I made apple cider vinegar, but it didn't turn brown?

My first batch DID turn brown.
The first batch I let apples rise to top of fluid, left 2" o f air and used cheese cloth. The second batch I kept apples submerged, and left no air in jar and covered with coffee filter.
Was the issue not enough air left in jar.
Recipe here: https://sites.google.com/site/pstorli/home/permaculture

  • Posted by: pstorli
  • January 20, 2020
  • 1 Comment

1 Comment

Lori T. January 21, 2020
I've been making vinegar of all sorts for years, but apple cider is my most favorite.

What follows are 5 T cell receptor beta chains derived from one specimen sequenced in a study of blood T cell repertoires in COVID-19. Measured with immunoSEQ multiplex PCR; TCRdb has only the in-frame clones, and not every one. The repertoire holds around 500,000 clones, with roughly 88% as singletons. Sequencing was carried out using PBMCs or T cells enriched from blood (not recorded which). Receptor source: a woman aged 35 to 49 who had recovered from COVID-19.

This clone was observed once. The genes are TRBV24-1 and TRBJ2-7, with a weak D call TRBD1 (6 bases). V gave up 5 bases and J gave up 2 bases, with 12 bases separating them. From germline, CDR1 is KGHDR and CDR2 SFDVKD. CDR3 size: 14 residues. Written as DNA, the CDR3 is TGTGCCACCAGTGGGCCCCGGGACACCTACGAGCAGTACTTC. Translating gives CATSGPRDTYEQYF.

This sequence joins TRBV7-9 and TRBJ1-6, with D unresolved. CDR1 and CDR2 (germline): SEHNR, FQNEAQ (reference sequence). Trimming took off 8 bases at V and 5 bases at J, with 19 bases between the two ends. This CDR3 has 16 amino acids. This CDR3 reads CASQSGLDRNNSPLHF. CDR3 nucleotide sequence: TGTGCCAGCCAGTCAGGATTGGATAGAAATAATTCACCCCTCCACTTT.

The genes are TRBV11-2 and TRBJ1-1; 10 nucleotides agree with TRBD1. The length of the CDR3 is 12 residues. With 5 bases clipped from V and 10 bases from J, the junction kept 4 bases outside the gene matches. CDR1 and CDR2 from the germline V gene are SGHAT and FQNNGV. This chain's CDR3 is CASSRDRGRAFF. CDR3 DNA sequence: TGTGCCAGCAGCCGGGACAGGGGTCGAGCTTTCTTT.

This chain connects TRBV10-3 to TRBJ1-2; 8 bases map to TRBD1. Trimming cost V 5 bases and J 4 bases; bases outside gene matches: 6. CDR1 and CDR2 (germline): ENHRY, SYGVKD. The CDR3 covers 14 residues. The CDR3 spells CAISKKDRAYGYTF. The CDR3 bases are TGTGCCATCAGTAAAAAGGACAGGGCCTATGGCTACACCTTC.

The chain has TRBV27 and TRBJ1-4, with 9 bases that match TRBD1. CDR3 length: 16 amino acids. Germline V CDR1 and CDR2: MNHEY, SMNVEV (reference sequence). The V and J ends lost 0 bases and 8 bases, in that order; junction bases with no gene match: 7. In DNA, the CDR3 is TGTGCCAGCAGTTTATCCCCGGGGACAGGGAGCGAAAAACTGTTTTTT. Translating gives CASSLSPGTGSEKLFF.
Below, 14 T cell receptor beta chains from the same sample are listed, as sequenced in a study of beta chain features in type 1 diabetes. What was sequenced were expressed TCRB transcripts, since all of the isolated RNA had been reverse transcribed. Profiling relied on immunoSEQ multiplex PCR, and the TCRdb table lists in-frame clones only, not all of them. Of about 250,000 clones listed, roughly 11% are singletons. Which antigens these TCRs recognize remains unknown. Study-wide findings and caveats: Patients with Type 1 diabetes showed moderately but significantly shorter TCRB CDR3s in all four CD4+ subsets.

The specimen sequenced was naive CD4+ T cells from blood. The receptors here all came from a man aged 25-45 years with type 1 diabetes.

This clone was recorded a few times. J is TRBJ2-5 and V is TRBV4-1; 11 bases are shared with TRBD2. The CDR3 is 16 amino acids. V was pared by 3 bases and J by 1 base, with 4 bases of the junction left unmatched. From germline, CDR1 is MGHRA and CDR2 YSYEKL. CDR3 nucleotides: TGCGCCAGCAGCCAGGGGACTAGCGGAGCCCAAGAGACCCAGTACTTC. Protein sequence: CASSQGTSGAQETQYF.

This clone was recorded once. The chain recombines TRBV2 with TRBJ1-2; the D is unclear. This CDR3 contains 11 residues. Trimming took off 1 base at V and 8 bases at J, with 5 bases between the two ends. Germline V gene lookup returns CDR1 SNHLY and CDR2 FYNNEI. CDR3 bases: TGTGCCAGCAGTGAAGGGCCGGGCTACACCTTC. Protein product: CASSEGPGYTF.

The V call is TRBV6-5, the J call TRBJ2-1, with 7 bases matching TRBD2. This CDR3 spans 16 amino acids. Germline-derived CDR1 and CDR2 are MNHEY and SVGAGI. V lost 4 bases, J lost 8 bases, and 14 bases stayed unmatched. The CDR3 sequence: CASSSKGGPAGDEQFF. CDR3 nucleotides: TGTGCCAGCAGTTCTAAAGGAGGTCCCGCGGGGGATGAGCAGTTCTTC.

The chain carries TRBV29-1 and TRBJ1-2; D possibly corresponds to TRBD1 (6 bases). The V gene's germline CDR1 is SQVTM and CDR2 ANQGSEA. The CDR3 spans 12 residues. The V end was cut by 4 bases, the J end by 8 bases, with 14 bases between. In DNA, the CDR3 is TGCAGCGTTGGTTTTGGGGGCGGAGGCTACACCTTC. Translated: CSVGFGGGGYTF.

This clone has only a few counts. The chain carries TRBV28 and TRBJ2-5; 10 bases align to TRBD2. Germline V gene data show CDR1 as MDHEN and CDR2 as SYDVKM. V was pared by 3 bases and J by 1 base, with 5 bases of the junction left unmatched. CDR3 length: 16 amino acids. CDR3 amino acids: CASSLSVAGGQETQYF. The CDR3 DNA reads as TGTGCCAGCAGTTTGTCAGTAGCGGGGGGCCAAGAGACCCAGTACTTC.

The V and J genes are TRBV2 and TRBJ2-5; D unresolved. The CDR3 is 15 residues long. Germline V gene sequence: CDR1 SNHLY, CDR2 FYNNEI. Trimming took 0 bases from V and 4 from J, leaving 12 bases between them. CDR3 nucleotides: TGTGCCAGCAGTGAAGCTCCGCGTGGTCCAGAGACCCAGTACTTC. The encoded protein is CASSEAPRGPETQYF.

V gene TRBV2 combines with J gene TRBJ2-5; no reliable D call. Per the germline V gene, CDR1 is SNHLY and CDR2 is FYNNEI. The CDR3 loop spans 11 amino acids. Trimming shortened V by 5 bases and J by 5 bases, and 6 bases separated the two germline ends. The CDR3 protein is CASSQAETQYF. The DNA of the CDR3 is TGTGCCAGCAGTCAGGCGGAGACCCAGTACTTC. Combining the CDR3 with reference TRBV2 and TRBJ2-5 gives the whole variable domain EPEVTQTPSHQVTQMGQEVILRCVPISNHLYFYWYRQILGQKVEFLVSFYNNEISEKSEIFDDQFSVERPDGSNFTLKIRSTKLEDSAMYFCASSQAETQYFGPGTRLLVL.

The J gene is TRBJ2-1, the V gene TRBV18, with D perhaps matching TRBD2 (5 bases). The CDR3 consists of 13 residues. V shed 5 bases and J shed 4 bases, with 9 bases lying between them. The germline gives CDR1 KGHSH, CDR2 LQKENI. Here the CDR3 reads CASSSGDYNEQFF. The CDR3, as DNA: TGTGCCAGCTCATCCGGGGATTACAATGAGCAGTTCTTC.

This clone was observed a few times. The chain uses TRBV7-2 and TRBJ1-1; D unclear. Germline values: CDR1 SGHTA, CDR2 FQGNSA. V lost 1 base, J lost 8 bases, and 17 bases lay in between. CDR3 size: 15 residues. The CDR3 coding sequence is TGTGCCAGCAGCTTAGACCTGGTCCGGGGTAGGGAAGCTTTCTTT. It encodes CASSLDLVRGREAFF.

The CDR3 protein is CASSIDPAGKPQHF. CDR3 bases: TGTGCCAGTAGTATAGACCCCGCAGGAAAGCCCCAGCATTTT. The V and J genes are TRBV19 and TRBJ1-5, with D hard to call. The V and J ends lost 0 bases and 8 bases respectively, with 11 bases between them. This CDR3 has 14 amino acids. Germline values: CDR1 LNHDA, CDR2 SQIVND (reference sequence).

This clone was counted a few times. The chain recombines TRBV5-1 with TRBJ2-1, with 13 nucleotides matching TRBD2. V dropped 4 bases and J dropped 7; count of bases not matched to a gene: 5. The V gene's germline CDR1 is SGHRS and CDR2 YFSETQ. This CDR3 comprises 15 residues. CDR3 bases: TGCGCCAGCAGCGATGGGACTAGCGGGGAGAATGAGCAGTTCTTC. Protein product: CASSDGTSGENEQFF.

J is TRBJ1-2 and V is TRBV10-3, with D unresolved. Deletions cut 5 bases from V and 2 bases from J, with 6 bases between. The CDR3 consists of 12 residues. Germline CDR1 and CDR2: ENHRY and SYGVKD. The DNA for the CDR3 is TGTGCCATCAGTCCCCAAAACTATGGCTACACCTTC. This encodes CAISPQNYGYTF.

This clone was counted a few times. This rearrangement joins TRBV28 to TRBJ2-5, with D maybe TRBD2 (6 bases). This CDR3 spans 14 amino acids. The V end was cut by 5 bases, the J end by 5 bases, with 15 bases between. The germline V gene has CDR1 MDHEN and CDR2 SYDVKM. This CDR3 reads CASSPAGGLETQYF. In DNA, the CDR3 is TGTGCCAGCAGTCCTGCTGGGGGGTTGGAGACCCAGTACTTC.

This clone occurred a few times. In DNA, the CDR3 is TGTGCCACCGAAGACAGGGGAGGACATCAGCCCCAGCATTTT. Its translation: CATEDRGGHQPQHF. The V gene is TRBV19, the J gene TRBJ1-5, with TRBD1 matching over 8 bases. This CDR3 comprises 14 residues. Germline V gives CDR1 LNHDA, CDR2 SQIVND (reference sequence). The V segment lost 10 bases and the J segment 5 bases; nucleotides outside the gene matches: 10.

I've had all colors, from pale yellow to pinkish, to brown. The color of your final product will depend some on the color of the apple skins themselves. However, you do not want to exclude all the air from the fermenting jar. The vinegar mother is an air breather, and if you exclude too much air from her she will suffocate and die, and the bacteria she supports will go inactive. Then you don't get vinegar. Vinegar is made by the mother converting alcohol to acetic acid. So the first step in making vinegar is to have yeast to convert the sugars in your apples to an alcoholic cider. Then the mother goes to work to make that into vinegar. Both the yeast and the mother need air, though. Take a look at your jar, and see if you can find the slimy looking gel that is your mother. It should be near the top of the liquid. If it's not, then give it a taste and see if it tastes like sour apple juice. If that is the case, and there isn't a mother visible, you might want to introduce one. You can use an organic, non-pasteurized vinegar like Braggs to get that. You only need to exclude air after the fermentation is finished, to put the bacteria to sleep, as it were, until you use some of it to jump start a new batch. During fermentation, you have to have it to make the vinegar.
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